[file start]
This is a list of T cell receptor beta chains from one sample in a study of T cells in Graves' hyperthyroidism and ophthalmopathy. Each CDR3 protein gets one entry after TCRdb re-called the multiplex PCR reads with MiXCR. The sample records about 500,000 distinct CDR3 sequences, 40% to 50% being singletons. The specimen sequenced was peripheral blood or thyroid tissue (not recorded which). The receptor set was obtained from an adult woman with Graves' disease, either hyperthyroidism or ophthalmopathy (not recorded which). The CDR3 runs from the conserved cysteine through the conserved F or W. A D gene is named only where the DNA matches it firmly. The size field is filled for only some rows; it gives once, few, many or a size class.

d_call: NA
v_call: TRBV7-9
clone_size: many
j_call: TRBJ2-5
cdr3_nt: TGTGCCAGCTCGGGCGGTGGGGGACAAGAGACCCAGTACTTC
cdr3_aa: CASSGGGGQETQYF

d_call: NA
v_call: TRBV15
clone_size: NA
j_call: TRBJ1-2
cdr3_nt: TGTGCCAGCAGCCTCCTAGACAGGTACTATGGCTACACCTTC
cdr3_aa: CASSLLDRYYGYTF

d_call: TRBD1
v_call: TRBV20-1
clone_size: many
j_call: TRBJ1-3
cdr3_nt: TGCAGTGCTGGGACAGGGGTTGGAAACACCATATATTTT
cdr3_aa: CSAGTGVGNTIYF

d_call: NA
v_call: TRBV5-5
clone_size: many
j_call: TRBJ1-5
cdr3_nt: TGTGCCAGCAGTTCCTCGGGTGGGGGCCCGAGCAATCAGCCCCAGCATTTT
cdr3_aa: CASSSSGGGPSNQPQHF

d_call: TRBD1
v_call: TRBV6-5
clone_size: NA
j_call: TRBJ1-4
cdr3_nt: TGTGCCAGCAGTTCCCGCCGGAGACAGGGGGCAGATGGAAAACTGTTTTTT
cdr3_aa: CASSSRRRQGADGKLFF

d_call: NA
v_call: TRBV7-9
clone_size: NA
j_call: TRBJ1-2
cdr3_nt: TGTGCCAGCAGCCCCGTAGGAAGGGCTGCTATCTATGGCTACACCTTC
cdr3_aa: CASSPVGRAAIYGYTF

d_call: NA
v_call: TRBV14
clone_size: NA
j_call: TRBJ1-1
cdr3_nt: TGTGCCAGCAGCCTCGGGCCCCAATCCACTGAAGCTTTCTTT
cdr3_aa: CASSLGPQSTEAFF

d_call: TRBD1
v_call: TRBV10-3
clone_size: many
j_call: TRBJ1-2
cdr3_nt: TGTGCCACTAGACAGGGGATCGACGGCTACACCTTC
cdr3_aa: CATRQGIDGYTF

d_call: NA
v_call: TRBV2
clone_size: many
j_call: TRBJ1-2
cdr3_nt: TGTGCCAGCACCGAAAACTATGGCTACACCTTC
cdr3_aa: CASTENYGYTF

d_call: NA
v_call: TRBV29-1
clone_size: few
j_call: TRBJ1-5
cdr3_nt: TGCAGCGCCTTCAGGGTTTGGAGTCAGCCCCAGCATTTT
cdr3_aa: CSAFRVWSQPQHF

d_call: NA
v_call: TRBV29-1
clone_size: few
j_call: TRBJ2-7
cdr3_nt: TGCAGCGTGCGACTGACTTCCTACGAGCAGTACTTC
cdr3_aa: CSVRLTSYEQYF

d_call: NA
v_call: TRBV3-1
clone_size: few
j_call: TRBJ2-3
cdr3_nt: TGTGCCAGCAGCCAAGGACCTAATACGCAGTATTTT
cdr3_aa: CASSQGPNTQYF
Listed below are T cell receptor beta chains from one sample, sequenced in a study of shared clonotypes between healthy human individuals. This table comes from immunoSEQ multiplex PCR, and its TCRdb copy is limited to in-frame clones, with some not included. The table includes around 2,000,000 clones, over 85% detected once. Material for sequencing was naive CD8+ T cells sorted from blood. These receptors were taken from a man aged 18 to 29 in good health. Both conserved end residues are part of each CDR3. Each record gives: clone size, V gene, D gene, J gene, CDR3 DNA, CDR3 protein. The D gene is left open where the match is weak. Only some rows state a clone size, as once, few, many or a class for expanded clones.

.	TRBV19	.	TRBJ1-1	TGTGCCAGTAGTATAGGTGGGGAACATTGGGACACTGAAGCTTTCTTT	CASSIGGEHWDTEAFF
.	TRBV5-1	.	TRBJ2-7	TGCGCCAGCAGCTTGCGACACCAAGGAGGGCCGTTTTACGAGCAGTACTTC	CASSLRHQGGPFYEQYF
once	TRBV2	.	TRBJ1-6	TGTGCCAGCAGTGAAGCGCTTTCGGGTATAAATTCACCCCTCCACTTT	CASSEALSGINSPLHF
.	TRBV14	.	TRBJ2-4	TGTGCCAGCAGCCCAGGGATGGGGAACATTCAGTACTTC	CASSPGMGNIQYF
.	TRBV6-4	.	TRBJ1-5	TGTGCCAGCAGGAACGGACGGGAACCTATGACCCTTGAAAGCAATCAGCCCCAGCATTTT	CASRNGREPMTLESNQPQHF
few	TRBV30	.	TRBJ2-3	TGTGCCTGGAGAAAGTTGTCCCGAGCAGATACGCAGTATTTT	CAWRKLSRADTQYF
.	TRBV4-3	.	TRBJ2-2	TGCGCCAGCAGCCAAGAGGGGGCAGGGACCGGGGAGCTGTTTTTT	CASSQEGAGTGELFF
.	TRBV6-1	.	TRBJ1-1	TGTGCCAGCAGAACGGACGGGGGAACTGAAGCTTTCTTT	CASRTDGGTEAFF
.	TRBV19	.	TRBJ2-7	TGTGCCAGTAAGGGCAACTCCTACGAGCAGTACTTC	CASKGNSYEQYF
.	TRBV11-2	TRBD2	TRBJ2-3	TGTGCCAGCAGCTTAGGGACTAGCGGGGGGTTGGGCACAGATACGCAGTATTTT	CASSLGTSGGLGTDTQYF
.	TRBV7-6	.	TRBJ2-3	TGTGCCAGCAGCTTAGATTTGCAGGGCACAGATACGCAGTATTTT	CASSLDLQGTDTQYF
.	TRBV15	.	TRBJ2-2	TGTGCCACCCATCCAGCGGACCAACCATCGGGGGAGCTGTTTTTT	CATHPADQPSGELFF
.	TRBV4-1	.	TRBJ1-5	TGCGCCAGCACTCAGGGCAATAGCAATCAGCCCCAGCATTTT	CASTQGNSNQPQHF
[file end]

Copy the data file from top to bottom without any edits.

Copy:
This is a list of T cell receptor beta chains from one sample in a study of T cells in Graves' hyperthyroidism and ophthalmopathy. Each CDR3 protein gets one entry after TCRdb re-called the multiplex PCR reads with MiXCR. The sample records about 500,000 distinct CDR3 sequences, 40% to 50% being singletons. The specimen sequenced was peripheral blood or thyroid tissue (not recorded which). The receptor set was obtained from an adult woman with Graves' disease, either hyperthyroidism or ophthalmopathy (not recorded which). The CDR3 runs from the conserved cysteine through the conserved F or W. A D gene is named only where the DNA matches it firmly. The size field is filled for only some rows; it gives once, few, many or a size class.

d_call: NA
v_call: TRBV7-9
clone_size: many
j_call: TRBJ2-5
cdr3_nt: TGTGCCAGCTCGGGCGGTGGGGGACAAGAGACCCAGTACTTC
cdr3_aa: CASSGGGGQETQYF

d_call: NA
v_call: TRBV15
clone_size: NA
j_call: TRBJ1-2
cdr3_nt: TGTGCCAGCAGCCTCCTAGACAGGTACTATGGCTACACCTTC
cdr3_aa: CASSLLDRYYGYTF

d_call: TRBD1
v_call: TRBV20-1
clone_size: many
j_call: TRBJ1-3
cdr3_nt: TGCAGTGCTGGGACAGGGGTTGGAAACACCATATATTTT
cdr3_aa: CSAGTGVGNTIYF

d_call: NA
v_call: TRBV5-5
clone_size: many
j_call: TRBJ1-5
cdr3_nt: TGTGCCAGCAGTTCCTCGGGTGGGGGCCCGAGCAATCAGCCCCAGCATTTT
cdr3_aa: CASSSSGGGPSNQPQHF

d_call: TRBD1
v_call: TRBV6-5
clone_size: NA
j_call: TRBJ1-4
cdr3_nt: TGTGCCAGCAGTTCCCGCCGGAGACAGGGGGCAGATGGAAAACTGTTTTTT
cdr3_aa: CASSSRRRQGADGKLFF

d_call: NA
v_call: TRBV7-9
clone_size: NA
j_call: TRBJ1-2
cdr3_nt: TGTGCCAGCAGCCCCGTAGGAAGGGCTGCTATCTATGGCTACACCTTC
cdr3_aa: CASSPVGRAAIYGYTF

d_call: NA
v_call: TRBV14
clone_size: NA
j_call: TRBJ1-1
cdr3_nt: TGTGCCAGCAGCCTCGGGCCCCAATCCACTGAAGCTTTCTTT
cdr3_aa: CASSLGPQSTEAFF

d_call: TRBD1
v_call: TRBV10-3
clone_size: many
j_call: TRBJ1-2
cdr3_nt: TGTGCCACTAGACAGGGGATCGACGGCTACACCTTC
cdr3_aa: CATRQGIDGYTF

d_call: NA
v_call: TRBV2
clone_size: many
j_call: TRBJ1-2
cdr3_nt: TGTGCCAGCACCGAAAACTATGGCTACACCTTC
cdr3_aa: CASTENYGYTF

d_call: NA
v_call: TRBV29-1
clone_size: few
j_call: TRBJ1-5
cdr3_nt: TGCAGCGCCTTCAGGGTTTGGAGTCAGCCCCAGCATTTT
cdr3_aa: CSAFRVWSQPQHF

d_call: NA
v_call: TRBV29-1
clone_size: few
j_call: TRBJ2-7
cdr3_nt: TGCAGCGTGCGACTGACTTCCTACGAGCAGTACTTC
cdr3_aa: CSVRLTSYEQYF

d_call: NA
v_call: TRBV3-1
clone_size: few
j_call: TRBJ2-3
cdr3_nt: TGTGCCAGCAGCCAAGGACCTAATACGCAGTATTTT
cdr3_aa: CASSQGPNTQYF
Listed below are T cell receptor beta chains from one sample, sequenced in a study of shared clonotypes between healthy human individuals. This table comes from immunoSEQ multiplex PCR, and its TCRdb copy is limited to in-frame clones, with some not included. The table includes around 2,000,000 clones, over 85% detected once. Material for sequencing was naive CD8+ T cells sorted from blood. These receptors were taken from a man aged 18 to 29 in good health. Both conserved end residues are part of each CDR3. Each record gives: clone size, V gene, D gene, J gene, CDR3 DNA, CDR3 protein. The D gene is left open where the match is weak. Only some rows state a clone size, as once, few, many or a class for expanded clones.

.	TRBV19	.	TRBJ1-1	TGTGCCAGTAGTATAGGTGGGGAACATTGGGACACTGAAGCTTTCTTT	CASSIGGEHWDTEAFF
.	TRBV5-1	.	TRBJ2-7	TGCGCCAGCAGCTTGCGACACCAAGGAGGGCCGTTTTACGAGCAGTACTTC	CASSLRHQGGPFYEQYF
once	TRBV2	.	TRBJ1-6	TGTGCCAGCAGTGAAGCGCTTTCGGGTATAAATTCACCCCTCCACTTT	CASSEALSGINSPLHF
.	TRBV14	.	TRBJ2-4	TGTGCCAGCAGCCCAGGGATGGGGAACATTCAGTACTTC	CASSPGMGNIQYF
.	TRBV6-4	.	TRBJ1-5	TGTGCCAGCAGGAACGGACGGGAACCTATGACCCTTGAAAGCAATCAGCCCCAGCATTTT	CASRNGREPMTLESNQPQHF
few	TRBV30	.	TRBJ2-3	TGTGCCTGGAGAAAGTTGTCCCGAGCAGATACGCAGTATTTT	CAWRKLSRADTQYF
.	TRBV4-3	.	TRBJ2-2	TGCGCCAGCAGCCAAGAGGGGGCAGGGACCGGGGAGCTGTTTTTT	CASSQEGAGTGELFF
.	TRBV6-1	.	TRBJ1-1	TGTGCCAGCAGAACGGACGGGGGAACTGAAGCTTTCTTT	CASRTDGGTEAFF
.	TRBV19	.	TRBJ2-7	TGTGCCAGTAAGGGCAACTCCTACGAGCAGTACTTC	CASKGNSYEQYF
.	TRBV11-2	TRBD2	TRBJ2-3	TGTGCCAGCAGCTTAGGGACTAGCGGGGGGTTGGGCACAGATACGCAGTATTTT	CASSLGTSGGLGTDTQYF
.	TRBV7-6	.	TRBJ2-3	TGTGCCAGCAGCTTAGATTTGCAGGGCACAGATACGCAGTATTTT	CASSLDLQGTDTQYF
.	TRBV15	.	TRBJ2-2	TGTGCCACCCATCCAGCGGACCAACCATCGGGGGAGCTGTTTTTT	CATHPADQPSGELFF
.	TRBV4-1	.	TRBJ1-5	TGCGCCAGCACTCAGGGCAATAGCAATCAGCCCCAGCATTTT	CASTQGNSNQPQHF